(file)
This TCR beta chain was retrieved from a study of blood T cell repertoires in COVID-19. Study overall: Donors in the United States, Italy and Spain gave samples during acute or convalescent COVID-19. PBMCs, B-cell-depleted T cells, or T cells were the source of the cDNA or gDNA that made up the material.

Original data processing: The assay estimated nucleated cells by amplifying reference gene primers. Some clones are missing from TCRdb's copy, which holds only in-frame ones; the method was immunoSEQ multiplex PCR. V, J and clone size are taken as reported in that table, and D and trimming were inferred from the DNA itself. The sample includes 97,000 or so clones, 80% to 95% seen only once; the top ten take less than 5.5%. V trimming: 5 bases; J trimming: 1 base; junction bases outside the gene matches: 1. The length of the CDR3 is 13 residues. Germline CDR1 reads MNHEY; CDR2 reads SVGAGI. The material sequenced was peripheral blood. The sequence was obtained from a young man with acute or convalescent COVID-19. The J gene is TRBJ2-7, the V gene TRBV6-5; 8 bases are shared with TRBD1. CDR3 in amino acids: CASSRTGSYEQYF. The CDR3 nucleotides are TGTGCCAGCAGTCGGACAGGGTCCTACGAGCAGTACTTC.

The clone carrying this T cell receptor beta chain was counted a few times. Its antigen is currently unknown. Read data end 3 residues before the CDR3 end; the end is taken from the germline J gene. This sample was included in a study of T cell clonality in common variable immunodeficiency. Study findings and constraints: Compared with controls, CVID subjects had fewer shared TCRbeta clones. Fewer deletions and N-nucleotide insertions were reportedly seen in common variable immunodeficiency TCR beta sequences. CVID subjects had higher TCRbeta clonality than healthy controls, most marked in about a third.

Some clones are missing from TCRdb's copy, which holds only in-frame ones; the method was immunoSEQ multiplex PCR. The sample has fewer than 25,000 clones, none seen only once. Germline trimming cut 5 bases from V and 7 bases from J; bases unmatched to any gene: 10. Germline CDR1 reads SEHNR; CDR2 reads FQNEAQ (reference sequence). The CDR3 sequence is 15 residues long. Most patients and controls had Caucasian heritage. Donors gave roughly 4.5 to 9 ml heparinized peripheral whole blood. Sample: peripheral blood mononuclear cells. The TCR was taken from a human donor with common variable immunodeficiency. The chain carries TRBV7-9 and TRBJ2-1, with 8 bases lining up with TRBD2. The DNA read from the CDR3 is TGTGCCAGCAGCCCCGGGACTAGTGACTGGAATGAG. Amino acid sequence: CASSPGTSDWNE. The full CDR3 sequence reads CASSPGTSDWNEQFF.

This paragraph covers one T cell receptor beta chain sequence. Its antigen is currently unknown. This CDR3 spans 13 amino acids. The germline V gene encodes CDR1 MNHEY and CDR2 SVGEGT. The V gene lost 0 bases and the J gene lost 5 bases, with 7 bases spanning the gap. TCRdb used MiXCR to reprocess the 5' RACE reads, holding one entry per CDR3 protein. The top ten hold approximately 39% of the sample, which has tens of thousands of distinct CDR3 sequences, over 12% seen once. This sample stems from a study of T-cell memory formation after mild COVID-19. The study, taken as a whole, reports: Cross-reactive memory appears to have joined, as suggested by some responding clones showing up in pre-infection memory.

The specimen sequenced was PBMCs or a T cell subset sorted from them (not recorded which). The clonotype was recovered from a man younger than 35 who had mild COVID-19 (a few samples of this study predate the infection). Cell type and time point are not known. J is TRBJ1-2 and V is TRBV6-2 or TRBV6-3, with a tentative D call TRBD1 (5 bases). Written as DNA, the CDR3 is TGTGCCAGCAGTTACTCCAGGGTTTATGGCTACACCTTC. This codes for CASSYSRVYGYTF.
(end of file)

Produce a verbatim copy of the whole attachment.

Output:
This TCR beta chain was retrieved from a study of blood T cell repertoires in COVID-19. Study overall: Donors in the United States, Italy and Spain gave samples during acute or convalescent COVID-19. PBMCs, B-cell-depleted T cells, or T cells were the source of the cDNA or gDNA that made up the material.

Original data processing: The assay estimated nucleated cells by amplifying reference gene primers. Some clones are missing from TCRdb's copy, which holds only in-frame ones; the method was immunoSEQ multiplex PCR. V, J and clone size are taken as reported in that table, and D and trimming were inferred from the DNA itself. The sample includes 97,000 or so clones, 80% to 95% seen only once; the top ten take less than 5.5%. V trimming: 5 bases; J trimming: 1 base; junction bases outside the gene matches: 1. The length of the CDR3 is 13 residues. Germline CDR1 reads MNHEY; CDR2 reads SVGAGI. The material sequenced was peripheral blood. The sequence was obtained from a young man with acute or convalescent COVID-19. The J gene is TRBJ2-7, the V gene TRBV6-5; 8 bases are shared with TRBD1. CDR3 in amino acids: CASSRTGSYEQYF. The CDR3 nucleotides are TGTGCCAGCAGTCGGACAGGGTCCTACGAGCAGTACTTC.

The clone carrying this T cell receptor beta chain was counted a few times. Its antigen is currently unknown. Read data end 3 residues before the CDR3 end; the end is taken from the germline J gene. This sample was included in a study of T cell clonality in common variable immunodeficiency. Study findings and constraints: Compared with controls, CVID subjects had fewer shared TCRbeta clones. Fewer deletions and N-nucleotide insertions were reportedly seen in common variable immunodeficiency TCR beta sequences. CVID subjects had higher TCRbeta clonality than healthy controls, most marked in about a third.

Some clones are missing from TCRdb's copy, which holds only in-frame ones; the method was immunoSEQ multiplex PCR. The sample has fewer than 25,000 clones, none seen only once. Germline trimming cut 5 bases from V and 7 bases from J; bases unmatched to any gene: 10. Germline CDR1 reads SEHNR; CDR2 reads FQNEAQ (reference sequence). The CDR3 sequence is 15 residues long. Most patients and controls had Caucasian heritage. Donors gave roughly 4.5 to 9 ml heparinized peripheral whole blood. Sample: peripheral blood mononuclear cells. The TCR was taken from a human donor with common variable immunodeficiency. The chain carries TRBV7-9 and TRBJ2-1, with 8 bases lining up with TRBD2. The DNA read from the CDR3 is TGTGCCAGCAGCCCCGGGACTAGTGACTGGAATGAG. Amino acid sequence: CASSPGTSDWNE. The full CDR3 sequence reads CASSPGTSDWNEQFF.

This paragraph covers one T cell receptor beta chain sequence. Its antigen is currently unknown. This CDR3 spans 13 amino acids. The germline V gene encodes CDR1 MNHEY and CDR2 SVGEGT. The V gene lost 0 bases and the J gene lost 5 bases, with 7 bases spanning the gap. TCRdb used MiXCR to reprocess the 5' RACE reads, holding one entry per CDR3 protein. The top ten hold approximately 39% of the sample, which has tens of thousands of distinct CDR3 sequences, over 12% seen once. This sample stems from a study of T-cell memory formation after mild COVID-19. The study, taken as a whole, reports: Cross-reactive memory appears to have joined, as suggested by some responding clones showing up in pre-infection memory.

The specimen sequenced was PBMCs or a T cell subset sorted from them (not recorded which). The clonotype was recovered from a man younger than 35 who had mild COVID-19 (a few samples of this study predate the infection). Cell type and time point are not known. J is TRBJ1-2 and V is TRBV6-2 or TRBV6-3, with a tentative D call TRBD1 (5 bases). Written as DNA, the CDR3 is TGTGCCAGCAGTTACTCCAGGGTTTATGGCTACACCTTC. This codes for CASSYSRVYGYTF.